She died on February 13th, 1985, and never got to see even one CPP cheque come into the house with her name on it. All her lovely retirement dreams were never realized.
And now to today, August 29th, 2017, 32 years later.
All the health problems I’ve gone through in the past few years made me wonder if I’d ever get to see an actual CPP deposit come into my account. But there it was, showing up as clear as day, in my bank account when I checked online this morning. How wonderful!
Dear Mum, my first cheque will be spent in memory of you.
I’ve been vowing to write this blog post for over two months…and today is the day.
I belong to a great entrepreneurs group founded by the multi-talented Maureen Craig McIntosh (http://monctonrealitytherapy.com/join-eric) and on one of our ERIC calls the subject came up about beliefs that we carry throughout our life that somehow continue to define how we live our lives. I listened to a couple of other people on the call who spoke on the subject and then I blurted out in my usual interruptive way and said, “We are NOT our story!”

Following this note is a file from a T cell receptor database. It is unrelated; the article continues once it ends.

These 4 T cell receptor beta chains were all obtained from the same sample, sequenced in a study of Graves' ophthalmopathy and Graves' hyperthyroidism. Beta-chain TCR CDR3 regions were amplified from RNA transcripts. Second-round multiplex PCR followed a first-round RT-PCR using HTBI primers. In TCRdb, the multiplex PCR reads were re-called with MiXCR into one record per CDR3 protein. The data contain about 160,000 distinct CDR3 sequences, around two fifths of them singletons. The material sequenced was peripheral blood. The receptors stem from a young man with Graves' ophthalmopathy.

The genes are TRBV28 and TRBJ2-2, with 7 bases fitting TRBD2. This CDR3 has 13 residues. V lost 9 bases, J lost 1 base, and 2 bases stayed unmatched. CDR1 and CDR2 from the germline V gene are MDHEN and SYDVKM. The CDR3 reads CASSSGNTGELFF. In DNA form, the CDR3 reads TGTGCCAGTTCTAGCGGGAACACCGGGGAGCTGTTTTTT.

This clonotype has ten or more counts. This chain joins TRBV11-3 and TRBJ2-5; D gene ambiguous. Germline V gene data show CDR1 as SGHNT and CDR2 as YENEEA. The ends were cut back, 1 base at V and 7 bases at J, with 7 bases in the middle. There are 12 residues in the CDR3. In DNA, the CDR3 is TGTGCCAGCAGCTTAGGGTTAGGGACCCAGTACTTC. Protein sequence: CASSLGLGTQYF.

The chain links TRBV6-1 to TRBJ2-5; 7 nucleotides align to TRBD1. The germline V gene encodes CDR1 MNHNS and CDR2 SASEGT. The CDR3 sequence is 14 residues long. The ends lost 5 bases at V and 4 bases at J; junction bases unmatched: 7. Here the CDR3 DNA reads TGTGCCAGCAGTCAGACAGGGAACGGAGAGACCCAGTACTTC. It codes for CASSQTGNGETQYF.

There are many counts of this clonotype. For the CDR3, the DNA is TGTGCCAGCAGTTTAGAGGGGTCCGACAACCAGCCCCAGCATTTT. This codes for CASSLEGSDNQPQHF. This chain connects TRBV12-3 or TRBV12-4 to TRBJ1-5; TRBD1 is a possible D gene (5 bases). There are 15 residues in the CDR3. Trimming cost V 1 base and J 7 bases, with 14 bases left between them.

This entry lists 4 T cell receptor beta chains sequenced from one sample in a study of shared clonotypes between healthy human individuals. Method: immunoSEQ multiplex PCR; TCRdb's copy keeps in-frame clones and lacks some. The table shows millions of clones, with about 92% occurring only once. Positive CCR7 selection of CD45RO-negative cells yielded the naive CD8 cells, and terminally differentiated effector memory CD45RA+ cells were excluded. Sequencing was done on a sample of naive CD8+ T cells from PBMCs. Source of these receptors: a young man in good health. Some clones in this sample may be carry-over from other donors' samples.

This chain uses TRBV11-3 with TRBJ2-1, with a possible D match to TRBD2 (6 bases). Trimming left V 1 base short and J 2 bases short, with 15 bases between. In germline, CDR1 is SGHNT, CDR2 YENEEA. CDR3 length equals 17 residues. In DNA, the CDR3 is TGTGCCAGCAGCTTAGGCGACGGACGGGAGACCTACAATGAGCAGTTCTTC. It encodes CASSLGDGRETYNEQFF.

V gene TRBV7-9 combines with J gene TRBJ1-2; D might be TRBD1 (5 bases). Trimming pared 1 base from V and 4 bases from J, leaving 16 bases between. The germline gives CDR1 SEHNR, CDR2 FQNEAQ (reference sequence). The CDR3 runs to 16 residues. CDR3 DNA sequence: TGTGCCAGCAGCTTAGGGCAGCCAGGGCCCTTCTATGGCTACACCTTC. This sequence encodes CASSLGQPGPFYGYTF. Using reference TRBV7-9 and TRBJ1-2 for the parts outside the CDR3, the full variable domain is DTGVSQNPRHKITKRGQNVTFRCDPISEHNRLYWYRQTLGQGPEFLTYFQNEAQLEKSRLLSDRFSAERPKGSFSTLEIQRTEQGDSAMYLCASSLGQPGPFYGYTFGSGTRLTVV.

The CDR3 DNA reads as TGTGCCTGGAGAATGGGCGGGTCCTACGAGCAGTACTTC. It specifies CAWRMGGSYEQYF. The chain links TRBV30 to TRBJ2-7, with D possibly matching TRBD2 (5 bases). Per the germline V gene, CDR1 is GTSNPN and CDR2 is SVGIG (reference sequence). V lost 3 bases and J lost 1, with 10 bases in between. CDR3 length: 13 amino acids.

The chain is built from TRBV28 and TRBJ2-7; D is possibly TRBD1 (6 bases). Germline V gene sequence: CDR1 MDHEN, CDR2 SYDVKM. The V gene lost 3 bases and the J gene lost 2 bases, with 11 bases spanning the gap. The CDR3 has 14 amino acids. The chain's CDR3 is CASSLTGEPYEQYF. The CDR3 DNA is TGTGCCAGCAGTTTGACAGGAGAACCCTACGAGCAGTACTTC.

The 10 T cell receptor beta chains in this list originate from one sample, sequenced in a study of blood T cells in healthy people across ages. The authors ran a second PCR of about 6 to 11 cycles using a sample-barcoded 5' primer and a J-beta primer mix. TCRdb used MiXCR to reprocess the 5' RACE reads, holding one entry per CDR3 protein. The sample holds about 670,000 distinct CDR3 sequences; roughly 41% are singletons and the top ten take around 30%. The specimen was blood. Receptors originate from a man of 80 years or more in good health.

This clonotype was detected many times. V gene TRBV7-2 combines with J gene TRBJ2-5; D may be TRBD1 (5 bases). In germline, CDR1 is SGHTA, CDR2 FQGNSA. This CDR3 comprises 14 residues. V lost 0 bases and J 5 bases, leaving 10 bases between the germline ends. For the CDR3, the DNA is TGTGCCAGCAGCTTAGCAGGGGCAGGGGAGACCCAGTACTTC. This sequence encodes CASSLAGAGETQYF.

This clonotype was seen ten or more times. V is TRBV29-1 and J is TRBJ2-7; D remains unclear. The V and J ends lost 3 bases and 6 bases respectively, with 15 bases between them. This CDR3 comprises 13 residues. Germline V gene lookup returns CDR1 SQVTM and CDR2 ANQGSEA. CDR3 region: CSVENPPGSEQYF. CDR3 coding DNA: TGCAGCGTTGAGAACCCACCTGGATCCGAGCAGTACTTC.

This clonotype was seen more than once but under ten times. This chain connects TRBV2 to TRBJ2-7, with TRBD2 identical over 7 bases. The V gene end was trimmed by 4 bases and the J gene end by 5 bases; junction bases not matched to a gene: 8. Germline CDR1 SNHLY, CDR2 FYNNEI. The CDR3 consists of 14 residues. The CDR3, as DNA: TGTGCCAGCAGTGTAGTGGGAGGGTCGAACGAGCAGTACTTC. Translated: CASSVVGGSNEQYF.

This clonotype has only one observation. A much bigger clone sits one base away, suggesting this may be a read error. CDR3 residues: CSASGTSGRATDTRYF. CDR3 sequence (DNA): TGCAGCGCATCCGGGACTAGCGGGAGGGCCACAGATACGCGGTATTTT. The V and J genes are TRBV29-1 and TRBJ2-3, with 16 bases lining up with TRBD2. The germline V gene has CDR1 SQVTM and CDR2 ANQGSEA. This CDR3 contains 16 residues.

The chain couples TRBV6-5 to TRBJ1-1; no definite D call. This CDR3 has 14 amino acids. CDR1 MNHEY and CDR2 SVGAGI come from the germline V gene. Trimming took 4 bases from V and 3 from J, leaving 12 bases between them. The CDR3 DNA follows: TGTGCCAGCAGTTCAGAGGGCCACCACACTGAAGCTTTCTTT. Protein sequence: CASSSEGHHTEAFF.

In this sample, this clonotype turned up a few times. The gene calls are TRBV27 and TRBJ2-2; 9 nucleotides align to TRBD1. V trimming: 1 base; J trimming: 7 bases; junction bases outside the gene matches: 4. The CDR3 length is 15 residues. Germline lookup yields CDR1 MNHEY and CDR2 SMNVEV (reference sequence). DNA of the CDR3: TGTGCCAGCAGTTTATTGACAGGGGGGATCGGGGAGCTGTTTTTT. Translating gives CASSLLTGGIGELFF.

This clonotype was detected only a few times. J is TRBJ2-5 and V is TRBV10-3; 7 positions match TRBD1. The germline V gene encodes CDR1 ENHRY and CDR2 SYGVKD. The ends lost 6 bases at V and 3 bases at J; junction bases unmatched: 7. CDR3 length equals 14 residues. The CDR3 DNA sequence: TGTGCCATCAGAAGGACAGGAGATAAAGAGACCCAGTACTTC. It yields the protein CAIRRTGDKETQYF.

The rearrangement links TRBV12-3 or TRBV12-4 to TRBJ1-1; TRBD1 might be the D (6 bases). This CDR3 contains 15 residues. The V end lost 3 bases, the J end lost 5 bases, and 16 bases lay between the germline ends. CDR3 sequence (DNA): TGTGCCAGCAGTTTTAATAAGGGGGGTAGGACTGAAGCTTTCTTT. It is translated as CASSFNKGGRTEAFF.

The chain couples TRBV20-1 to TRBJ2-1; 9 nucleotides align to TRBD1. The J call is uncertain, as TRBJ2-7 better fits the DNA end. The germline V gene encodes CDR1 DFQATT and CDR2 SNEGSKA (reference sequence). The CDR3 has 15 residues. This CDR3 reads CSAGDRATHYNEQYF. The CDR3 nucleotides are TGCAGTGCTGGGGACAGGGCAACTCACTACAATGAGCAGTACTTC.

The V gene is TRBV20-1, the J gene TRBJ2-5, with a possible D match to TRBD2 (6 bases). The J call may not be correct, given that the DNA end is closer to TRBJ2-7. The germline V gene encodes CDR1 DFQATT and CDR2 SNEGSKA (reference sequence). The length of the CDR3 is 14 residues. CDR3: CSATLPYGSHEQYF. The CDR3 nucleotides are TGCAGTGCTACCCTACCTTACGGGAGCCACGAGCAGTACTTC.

After a couple of minutes of silence, I proceeded to back up that statement by sharing the following point of view on the subject.
Frankly, at some point in all our lives, we have to let go of our past hurts, disappointments, and so-called failures. We can only blame our parents and others for the way we turned out for so long. I believe the expiration date on blame placement should end around age 40 because frankly, if we haven’t “grown up” by then chances are we aren’t going to. We’ll be forever finger pointing and beating our chest crying out in anger “If you hadn’t told me I was (insert appropriate limiting belief statement here) then I would have NEVER turned out this way!”
Another great often used excuse for not potentially reaching a goal is “Well, if my (mother, father, sister, brother, uncle, cousin…you name it) had encouraged me to study harder and go to (college, university, trade school etc.) than I would be wealthy by now!”
People, pull a “Frozen” and let that story go!